September 1, 1999 |
The fatal shooting by New York City police of a man alleged to have hit a sergeant with a hammer brought a fresh round of criticism Tuesday for a department already accused of brutality in several cases. Police responding to a complaint at a Brooklyn apartment fired about a dozen bullets Monday night at 31-year-old Gideon Basch, striking him in the torso several times and killing him.
CALIFORNIA | LOCAL
June 26, 1999 |
The imam of the mosque where Malcolm X once preached has been appointed the first Muslim chaplain of the New York Police Department. Izak-El M. Pasha, 48, will serve the NYPD for free because his religious beliefs prevent him from receiving compensation. The department has six other chaplains who are Catholic, Jewish and Protestant.
June 22, 1999 |
Two plainclothes police officers were indicted Monday on federal charges of lying to authorities investigating the torture of a Haitian immigrant in a police station bathroom. Rolando Aleman, 28, and Francisco Rosario, 34, were decorated members of the roving Street Crime Unit who were booking a gun suspect at the precinct at the time of the assault on Abner Louima on Aug. 9, 1997. During questioning, they "repeatedly lied and misled the federal government about what they saw in the station house that morning," said prosecutor Alan Vingrad.
June 9, 1999 |
Concluding a landmark police violence case, a New York officer was convicted Tuesday of holding a Haitian immigrant down in a precinct bathroom while another officer tortured him with a broomstick. But a federal jury acquitted three other officers charged in the explosive case.
June 5, 1999 |
The first day of jury deliberations in the Abner Louima police brutality case ended without a verdict. The jury, which is deciding whether four police officers violated Louima's civil rights by beating him or by covering up the crime, will return Monday to resume deliberations. Officer Charles Schwarz is accused of violating Louima's civil rights by holding him down in a Brooklyn station house while Officer Justin Volpe sodomized him with a broom handle.
June 4, 1999 |
Defense lawyers for officers accused in the beating of a Haitian immigrant accused prosecutors Thursday of using the improper actions of one cop to paint a portrait of widespread police abuse that does not exist. The case "was not about a culture of police brutality. . . . It was about one sick, depraved individual and the acts he committed," said lawyer Stephen Worth in his closing argument.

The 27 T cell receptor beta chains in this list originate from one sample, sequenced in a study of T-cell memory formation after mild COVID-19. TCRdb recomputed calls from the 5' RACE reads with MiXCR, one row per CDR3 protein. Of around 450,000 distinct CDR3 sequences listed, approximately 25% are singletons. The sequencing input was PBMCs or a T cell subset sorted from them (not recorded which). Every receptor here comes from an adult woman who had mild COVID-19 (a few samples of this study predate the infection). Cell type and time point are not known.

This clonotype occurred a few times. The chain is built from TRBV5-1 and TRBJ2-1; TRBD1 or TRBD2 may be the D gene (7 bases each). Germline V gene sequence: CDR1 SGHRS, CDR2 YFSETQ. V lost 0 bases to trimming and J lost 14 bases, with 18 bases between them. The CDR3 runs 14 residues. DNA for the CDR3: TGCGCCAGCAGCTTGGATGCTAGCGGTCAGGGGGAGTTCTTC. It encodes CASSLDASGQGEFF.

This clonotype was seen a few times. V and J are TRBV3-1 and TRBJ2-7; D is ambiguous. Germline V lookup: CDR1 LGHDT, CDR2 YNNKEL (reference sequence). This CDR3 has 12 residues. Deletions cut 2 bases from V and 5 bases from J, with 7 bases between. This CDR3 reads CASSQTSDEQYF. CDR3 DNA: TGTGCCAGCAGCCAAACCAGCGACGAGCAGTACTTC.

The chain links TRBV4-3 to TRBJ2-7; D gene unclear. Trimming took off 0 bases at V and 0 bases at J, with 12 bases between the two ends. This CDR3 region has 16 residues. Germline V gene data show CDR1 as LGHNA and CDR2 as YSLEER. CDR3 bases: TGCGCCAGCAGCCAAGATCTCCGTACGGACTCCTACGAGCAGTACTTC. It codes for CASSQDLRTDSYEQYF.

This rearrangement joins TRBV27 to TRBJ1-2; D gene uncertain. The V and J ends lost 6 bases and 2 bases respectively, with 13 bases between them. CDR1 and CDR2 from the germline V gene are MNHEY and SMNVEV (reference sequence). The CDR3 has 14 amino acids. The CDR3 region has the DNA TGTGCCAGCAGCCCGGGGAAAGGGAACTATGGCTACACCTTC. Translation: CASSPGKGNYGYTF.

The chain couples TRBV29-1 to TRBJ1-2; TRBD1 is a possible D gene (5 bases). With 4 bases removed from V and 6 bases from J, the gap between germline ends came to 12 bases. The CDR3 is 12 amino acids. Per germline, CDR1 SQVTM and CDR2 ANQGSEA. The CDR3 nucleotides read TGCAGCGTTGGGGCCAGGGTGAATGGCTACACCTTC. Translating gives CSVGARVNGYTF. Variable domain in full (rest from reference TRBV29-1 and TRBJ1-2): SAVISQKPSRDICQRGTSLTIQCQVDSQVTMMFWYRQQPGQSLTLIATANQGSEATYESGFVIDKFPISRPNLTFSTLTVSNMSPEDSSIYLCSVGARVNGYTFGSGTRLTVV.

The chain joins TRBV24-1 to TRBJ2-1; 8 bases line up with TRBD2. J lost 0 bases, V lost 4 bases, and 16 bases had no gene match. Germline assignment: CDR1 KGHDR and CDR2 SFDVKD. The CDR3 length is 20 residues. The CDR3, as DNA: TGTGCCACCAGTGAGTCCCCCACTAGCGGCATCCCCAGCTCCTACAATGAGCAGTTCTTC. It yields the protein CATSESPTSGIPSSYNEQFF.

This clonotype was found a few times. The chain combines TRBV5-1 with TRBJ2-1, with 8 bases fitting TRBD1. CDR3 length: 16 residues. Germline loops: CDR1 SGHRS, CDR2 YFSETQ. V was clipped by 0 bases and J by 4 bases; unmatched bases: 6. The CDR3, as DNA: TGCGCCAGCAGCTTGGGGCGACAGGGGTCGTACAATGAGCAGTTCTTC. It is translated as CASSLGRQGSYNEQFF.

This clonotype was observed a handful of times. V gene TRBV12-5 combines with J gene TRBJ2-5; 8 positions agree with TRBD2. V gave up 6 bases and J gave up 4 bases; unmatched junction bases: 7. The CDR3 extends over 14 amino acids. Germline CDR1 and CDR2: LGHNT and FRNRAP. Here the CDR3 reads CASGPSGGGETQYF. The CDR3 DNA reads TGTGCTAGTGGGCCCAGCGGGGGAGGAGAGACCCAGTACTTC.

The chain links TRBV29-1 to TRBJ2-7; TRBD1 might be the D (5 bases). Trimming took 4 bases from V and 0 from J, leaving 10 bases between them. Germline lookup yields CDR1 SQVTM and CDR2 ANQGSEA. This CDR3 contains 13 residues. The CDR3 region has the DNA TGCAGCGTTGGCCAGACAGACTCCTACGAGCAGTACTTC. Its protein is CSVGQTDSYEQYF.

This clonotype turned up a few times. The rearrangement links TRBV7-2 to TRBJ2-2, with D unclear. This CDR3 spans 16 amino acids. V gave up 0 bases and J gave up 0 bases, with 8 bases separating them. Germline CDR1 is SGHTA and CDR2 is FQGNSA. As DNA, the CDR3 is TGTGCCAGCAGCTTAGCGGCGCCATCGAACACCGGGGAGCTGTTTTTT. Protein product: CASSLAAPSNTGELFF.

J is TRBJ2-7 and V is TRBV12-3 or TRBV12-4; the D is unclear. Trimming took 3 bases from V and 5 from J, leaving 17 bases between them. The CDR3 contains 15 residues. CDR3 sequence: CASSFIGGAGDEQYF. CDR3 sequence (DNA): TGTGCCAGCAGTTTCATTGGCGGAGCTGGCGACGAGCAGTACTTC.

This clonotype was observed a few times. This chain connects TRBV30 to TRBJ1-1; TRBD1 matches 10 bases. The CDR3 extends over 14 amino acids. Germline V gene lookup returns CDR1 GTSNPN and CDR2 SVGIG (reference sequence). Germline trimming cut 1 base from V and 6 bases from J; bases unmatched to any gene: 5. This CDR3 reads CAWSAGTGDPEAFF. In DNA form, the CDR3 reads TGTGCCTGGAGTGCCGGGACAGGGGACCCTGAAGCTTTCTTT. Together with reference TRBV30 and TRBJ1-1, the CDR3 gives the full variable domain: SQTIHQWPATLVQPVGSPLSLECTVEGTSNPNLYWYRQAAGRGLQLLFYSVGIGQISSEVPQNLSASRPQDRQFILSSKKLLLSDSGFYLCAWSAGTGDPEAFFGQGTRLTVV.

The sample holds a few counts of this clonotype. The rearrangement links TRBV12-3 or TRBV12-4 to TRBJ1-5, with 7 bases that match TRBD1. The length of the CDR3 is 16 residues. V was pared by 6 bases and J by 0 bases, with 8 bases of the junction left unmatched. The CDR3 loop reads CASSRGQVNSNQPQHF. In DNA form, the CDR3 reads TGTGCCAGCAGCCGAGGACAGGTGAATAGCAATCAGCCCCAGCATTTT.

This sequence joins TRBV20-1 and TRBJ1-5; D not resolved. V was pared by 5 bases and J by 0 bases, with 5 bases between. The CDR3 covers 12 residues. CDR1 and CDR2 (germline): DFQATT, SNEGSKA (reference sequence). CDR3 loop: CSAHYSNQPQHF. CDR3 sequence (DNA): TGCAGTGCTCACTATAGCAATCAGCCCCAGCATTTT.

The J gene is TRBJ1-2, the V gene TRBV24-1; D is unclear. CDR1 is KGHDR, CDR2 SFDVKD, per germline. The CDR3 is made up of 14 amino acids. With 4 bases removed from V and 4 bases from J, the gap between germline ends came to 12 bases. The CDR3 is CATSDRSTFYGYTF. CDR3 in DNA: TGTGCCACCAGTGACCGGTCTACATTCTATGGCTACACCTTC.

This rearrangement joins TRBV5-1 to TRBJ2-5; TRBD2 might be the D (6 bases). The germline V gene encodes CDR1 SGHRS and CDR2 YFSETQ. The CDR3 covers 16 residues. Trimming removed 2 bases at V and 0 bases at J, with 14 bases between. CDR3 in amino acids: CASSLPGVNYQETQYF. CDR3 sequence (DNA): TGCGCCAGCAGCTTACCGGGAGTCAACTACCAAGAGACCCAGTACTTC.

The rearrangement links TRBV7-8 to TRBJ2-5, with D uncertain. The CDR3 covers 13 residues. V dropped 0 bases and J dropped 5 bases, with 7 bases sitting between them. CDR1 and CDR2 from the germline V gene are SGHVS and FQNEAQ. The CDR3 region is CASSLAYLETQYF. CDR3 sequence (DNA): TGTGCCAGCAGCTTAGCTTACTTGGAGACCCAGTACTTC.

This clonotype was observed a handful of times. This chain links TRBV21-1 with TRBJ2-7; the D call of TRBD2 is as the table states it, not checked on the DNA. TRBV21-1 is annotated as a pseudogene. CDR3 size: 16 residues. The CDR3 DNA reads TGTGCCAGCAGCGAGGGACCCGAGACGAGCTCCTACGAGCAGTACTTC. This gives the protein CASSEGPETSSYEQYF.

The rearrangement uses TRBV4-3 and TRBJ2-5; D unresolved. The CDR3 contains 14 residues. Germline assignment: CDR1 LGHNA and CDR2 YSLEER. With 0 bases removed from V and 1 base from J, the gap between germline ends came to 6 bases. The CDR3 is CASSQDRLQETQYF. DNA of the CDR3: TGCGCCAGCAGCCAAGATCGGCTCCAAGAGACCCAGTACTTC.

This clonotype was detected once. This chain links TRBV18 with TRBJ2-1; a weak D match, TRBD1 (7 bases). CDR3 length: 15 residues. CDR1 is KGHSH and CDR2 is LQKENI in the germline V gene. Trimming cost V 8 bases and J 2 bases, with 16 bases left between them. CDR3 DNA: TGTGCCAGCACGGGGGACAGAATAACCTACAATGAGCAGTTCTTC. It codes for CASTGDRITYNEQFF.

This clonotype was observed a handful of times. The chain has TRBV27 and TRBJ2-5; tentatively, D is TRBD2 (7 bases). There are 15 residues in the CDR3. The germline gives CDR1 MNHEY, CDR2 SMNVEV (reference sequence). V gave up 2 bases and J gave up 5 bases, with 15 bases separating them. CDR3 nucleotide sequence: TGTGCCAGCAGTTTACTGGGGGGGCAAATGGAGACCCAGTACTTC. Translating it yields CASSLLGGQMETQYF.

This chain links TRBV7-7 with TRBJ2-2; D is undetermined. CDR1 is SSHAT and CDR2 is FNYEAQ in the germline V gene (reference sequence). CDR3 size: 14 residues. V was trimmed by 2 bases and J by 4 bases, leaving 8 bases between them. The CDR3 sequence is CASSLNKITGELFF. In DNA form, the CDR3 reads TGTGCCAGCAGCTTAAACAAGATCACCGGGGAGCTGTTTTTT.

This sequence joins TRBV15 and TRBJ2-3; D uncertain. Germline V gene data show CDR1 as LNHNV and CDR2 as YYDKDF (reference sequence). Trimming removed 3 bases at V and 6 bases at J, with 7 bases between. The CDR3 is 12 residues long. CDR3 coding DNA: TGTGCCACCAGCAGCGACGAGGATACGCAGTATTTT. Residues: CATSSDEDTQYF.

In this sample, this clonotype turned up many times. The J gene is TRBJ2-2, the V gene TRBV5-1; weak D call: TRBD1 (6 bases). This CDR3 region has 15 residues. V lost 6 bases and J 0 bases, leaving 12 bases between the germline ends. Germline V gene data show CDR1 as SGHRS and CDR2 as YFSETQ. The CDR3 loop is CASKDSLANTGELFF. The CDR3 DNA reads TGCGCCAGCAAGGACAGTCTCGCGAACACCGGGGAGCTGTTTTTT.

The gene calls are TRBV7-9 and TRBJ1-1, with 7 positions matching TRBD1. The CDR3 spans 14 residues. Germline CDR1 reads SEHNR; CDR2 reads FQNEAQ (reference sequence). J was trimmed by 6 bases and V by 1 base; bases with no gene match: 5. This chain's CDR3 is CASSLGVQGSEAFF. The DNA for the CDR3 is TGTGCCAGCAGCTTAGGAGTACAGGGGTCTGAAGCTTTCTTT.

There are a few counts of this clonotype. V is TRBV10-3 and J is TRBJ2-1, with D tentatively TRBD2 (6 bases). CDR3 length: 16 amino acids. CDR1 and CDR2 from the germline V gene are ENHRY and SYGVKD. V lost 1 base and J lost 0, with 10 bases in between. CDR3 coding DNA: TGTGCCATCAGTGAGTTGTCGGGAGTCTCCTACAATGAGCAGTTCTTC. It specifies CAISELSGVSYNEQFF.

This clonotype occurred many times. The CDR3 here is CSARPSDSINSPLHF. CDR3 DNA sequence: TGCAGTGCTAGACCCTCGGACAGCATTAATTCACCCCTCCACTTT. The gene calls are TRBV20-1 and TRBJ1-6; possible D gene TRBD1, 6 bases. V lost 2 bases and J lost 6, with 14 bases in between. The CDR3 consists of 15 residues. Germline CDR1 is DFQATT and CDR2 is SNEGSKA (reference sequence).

June 3, 1999 |
The patrolman who confessed to torturing a Haitian immigrant in a police station bathroom "was the driving force" behind the attack, but he had help from four other officers, a prosecutor said Wednesday. Federal prosecutor Alan Vinegrad reminded the jury during closing arguments in the four officers' trial that patrolman Justin Volpe, who pleaded guilty midway through the trial, did not act alone.
June 2, 1999 |
Defense lawyers for the remaining four New York police officers accused in the beating of a Haitian immigrant rested Tuesday after none of the defendants chose to testify in the racially charged case. Attorneys for defendants Charles Schwarz, Thomas Bruder, Thomas Wiese and Michael Bellomo renewed motions to have the case thrown out because of insufficient evidence. U.S. District Judge Eugene Nickerson denied the motions. Closing arguments were expected today.
May 27, 1999 |
The judge in the city's police torture case rejected motions for a mistrial and told the jury that the trial will go on without the officer who pleaded guilty the day before. U.S. District Judge Eugene Nickerson told jurors that Justin Volpe's plea of guilty to violating the civil rights of a Haitian immigrant shouldn't be used as evidence against the remaining four officers charged.
May 26, 1999 |
For a few minutes, the old bravado flickered on his face. Officer Justin Volpe was laughing Tuesday with his lawyers, just before he pleaded guilty to beating and torturing a Haitian immigrant with a broomstick in a Brooklyn police station. But reality sunk in as Volpe approached the bench: He grew ashen-faced when reminded that he could get life in prison for one of the most sadistic acts of police violence ever to be tried in a U.S. courtroom.